What it means to be an Ambassador of GPENreformation

GPENreformation is unique in many ways. Founded in less than ten years ago, it has now grown up to including members from all continents. It is a network that keeps welcoming new members all the time. With this pace soon or later it will have members from every country. The challenge in front of the GPENr is modifying the ways to share of information about the network and its objectives.

The network has done great job to describe its history, visions and what it does and then post it on the website. People read and we believe, they understand, become interested in and then join the network. Some hear from friends and thereafter join. How do we orient new members to GPENr objectives? As a new GPENr ambassador, having visited GPENr new member institutions I had some observations that I want to share in this article.

The network has done something good to have ambassadors from different parts. The role of an ambassador is to speak for the network to the member institution at local level and where possible invite new members. With this in mind, I also visited institution and spoke about the objectives of the network and realized that, we need to visit now and then and sometimes, different ambassadors could visit same institutions, not to tell the same thing, but rather to share what other institutions are doing. Visitations always gives people the opportunity to ask questions and clear the doubts they had or clears what they understood wrongly. Among the questions I was asked were whether GPENr will fund this and that. A clarification was necessary so that members may understanding that the network is not like a donor, but rather as platform that enhances different institutions that share same goals to come together, share their experience, exchange their expertise, and when possible, plan work collaboratively on the areas they see necessary. Of course, as friends can help each other when deemed so, but that is not the objective of the network.

The interaction makes members not only to wait from others, but make every member think what they will share or contribute to others. The network enhances member institutions to build self-confidence and thereafter be ready to carry the objectives of the network at their area. Older members can of course have a lot to give, and that goes unquestioned, but as time goes, each member is expected to be in a position to share with the network what they are doing in their area.

That information was well received by the institutions visited and were looking forward to move on as members of the network.

The network encourages cooperation with other member institutions and where possible have joint meetings where both teachers and students can have something to do together. The idea behind this is that when people from different places come together learn a lot from each other, become friends and that friendship can grow and be helpful even in the future. We discussed this and set plans how it could be carried on. As schools from within the same diocese could be meeting at least twice a year. But since schools from neighbour dioceses like Iringa, Kondo, South Central, and South West will soon join the network, the joint meeting could be done at zonal level.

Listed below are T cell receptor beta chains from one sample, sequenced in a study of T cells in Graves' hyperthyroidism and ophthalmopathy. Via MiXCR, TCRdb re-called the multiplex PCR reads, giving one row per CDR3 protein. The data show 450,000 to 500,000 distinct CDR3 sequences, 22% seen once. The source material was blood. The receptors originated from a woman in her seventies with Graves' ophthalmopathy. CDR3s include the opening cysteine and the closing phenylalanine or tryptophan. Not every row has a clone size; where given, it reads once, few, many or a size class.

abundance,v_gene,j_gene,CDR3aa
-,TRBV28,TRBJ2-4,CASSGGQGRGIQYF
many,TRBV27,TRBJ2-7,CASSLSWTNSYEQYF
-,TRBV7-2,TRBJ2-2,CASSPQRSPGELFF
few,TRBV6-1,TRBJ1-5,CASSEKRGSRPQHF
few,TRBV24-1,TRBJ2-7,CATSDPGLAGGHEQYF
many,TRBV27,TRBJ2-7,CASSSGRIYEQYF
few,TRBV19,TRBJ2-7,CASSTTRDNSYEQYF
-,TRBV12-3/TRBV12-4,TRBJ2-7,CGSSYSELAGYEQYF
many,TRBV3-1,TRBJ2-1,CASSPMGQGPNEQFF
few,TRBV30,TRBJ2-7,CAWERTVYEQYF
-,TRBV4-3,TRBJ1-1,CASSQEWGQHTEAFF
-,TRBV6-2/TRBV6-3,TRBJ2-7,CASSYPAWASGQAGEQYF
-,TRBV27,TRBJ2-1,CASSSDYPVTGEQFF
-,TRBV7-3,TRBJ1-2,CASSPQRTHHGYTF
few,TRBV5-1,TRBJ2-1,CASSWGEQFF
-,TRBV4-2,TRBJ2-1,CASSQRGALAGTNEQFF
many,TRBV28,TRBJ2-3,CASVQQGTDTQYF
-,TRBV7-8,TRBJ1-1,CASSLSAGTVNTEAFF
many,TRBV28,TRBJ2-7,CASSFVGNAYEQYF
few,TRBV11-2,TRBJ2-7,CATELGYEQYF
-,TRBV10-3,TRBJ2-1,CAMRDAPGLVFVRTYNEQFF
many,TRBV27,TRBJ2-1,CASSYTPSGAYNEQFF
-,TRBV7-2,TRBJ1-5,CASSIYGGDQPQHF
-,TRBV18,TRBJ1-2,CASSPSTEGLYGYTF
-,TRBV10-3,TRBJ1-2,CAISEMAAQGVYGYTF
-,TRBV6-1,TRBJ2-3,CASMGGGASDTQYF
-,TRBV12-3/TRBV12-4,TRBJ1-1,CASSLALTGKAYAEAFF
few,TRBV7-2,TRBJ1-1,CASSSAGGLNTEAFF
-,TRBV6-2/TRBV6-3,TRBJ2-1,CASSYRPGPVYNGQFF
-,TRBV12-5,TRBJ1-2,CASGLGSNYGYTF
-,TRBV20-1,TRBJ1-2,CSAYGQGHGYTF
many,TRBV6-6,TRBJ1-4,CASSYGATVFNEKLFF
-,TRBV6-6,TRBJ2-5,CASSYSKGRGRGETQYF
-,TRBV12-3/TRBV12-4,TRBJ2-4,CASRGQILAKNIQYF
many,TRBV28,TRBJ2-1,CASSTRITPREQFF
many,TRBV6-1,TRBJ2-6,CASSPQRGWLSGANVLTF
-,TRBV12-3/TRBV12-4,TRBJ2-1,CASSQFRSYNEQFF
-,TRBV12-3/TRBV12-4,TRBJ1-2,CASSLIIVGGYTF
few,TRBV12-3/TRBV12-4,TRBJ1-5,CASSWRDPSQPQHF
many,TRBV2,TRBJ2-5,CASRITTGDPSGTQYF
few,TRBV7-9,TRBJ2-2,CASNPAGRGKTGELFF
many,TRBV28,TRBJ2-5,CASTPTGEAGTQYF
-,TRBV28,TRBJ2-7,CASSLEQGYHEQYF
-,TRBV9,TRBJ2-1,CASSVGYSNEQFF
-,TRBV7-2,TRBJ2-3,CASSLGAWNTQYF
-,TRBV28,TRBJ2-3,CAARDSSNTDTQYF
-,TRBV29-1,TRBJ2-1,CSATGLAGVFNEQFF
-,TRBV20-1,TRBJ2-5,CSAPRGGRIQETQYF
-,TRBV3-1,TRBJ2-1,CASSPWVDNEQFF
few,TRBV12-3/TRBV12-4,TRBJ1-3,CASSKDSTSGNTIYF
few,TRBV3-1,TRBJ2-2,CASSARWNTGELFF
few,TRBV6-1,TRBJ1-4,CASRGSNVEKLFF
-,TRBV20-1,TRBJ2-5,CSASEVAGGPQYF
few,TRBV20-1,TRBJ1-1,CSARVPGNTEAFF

The Bible College might find a bit estrange in that connection, but this was left pending to see what could be done with other Bible Schools within the country. At least I told them that Mwika Bible School and Nyakato Bible School have shown interests of joining the network. Meaning, they also might have forums with other Bible Schools and sometimes might join together with those secondary schools for workshops with cross-cutting topics.  When member schools come together for a workshop, it is possible to invite guests or facilitator and for that, the network might even send one or even some from your staff can be speakers.

They were also told to share whatever they see that it would benefit the network. But for this, they wanted to learn from others first. I understood their concern and I promised to work for it so that they can learn older members.

In general, the schools were happy to hear about the network and its objectives and were to some extent regretting why they were not involved from the very beginning. But they were glad that now they have this chance. The only challenge they face, which is for all Tanzania schools is the access to the internet. It is not as cheap as it is in Europe, and this might make them not to respond quickly when emails or something is posted on the website.

Soon the GPENr ambassadors from Tanzania will plan for a workshop that will make teachers from members schools to meet. If it works well, May or June that will happen. We will write on it when our plans come true.


Rev. Dr. Gerson Mgaya

Article written by

Ambassador Rev. Dr. Gerson Mgaya